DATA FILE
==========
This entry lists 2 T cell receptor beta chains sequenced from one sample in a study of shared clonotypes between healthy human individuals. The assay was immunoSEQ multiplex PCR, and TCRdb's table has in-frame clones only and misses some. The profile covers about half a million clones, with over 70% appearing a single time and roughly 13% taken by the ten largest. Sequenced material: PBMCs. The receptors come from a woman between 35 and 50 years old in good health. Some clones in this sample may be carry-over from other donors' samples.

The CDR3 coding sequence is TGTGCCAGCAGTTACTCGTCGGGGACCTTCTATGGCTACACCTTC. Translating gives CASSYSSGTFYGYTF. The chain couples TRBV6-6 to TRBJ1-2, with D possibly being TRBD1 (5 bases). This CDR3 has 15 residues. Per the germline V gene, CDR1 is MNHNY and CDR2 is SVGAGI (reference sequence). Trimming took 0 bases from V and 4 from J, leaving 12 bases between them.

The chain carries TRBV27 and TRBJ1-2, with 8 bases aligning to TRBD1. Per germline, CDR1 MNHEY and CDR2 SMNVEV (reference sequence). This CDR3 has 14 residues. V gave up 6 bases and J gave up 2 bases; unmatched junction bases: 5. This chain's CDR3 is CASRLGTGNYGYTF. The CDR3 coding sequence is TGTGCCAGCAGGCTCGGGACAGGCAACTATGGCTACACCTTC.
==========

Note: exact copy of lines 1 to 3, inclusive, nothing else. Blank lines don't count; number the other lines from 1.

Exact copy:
This entry lists 2 T cell receptor beta chains sequenced from one sample in a study of shared clonotypes between healthy human individuals. The assay was immunoSEQ multiplex PCR, and TCRdb's table has in-frame clones only and misses some. The profile covers about half a million clones, with over 70% appearing a single time and roughly 13% taken by the ten largest. Sequenced material: PBMCs. The receptors come from a woman between 35 and 50 years old in good health. Some clones in this sample may be carry-over from other donors' samples.

The CDR3 coding sequence is TGTGCCAGCAGTTACTCGTCGGGGACCTTCTATGGCTACACCTTC. Translating gives CASSYSSGTFYGYTF. The chain couples TRBV6-6 to TRBJ1-2, with D possibly being TRBD1 (5 bases). This CDR3 has 15 residues. Per the germline V gene, CDR1 is MNHNY and CDR2 is SVGAGI (reference sequence). Trimming took 0 bases from V and 4 from J, leaving 12 bases between them.

The chain carries TRBV27 and TRBJ1-2, with 8 bases aligning to TRBD1. Per germline, CDR1 MNHEY and CDR2 SMNVEV (reference sequence). This CDR3 has 14 residues. V gave up 6 bases and J gave up 2 bases; unmatched junction bases: 5. This chain's CDR3 is CASRLGTGNYGYTF. The CDR3 coding sequence is TGTGCCAGCAGGCTCGGGACAGGCAACTATGGCTACACCTTC.